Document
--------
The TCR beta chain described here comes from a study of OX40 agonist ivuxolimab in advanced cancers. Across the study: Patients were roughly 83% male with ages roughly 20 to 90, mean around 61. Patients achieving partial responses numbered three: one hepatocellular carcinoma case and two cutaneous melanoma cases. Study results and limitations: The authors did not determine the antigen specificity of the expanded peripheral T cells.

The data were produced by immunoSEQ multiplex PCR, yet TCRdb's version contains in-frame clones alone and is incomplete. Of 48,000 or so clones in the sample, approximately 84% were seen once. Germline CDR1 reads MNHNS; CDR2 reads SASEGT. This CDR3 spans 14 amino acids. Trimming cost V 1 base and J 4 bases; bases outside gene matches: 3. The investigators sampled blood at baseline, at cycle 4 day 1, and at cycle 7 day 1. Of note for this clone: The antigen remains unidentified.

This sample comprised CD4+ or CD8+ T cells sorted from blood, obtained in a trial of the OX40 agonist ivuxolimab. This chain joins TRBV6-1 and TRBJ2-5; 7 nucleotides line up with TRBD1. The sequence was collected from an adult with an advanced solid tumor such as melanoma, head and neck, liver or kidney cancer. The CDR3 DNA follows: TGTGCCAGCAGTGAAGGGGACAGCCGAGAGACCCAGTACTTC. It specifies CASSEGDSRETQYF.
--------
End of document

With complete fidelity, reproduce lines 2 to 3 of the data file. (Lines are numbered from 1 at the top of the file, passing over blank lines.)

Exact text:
The data were produced by immunoSEQ multiplex PCR, yet TCRdb's version contains in-frame clones alone and is incomplete. Of 48,000 or so clones in the sample, approximately 84% were seen once. Germline CDR1 reads MNHNS; CDR2 reads SASEGT. This CDR3 spans 14 amino acids. Trimming cost V 1 base and J 4 bases; bases outside gene matches: 3. The investigators sampled blood at baseline, at cycle 4 day 1, and at cycle 7 day 1. Of note for this clone: The antigen remains unidentified.

This sample comprised CD4+ or CD8+ T cells sorted from blood, obtained in a trial of the OX40 agonist ivuxolimab. This chain joins TRBV6-1 and TRBJ2-5; 7 nucleotides line up with TRBD1. The sequence was collected from an adult with an advanced solid tumor such as melanoma, head and neck, liver or kidney cancer. The CDR3 DNA follows: TGTGCCAGCAGTGAAGGGGACAGCCGAGAGACCCAGTACTTC. It specifies CASSEGDSRETQYF.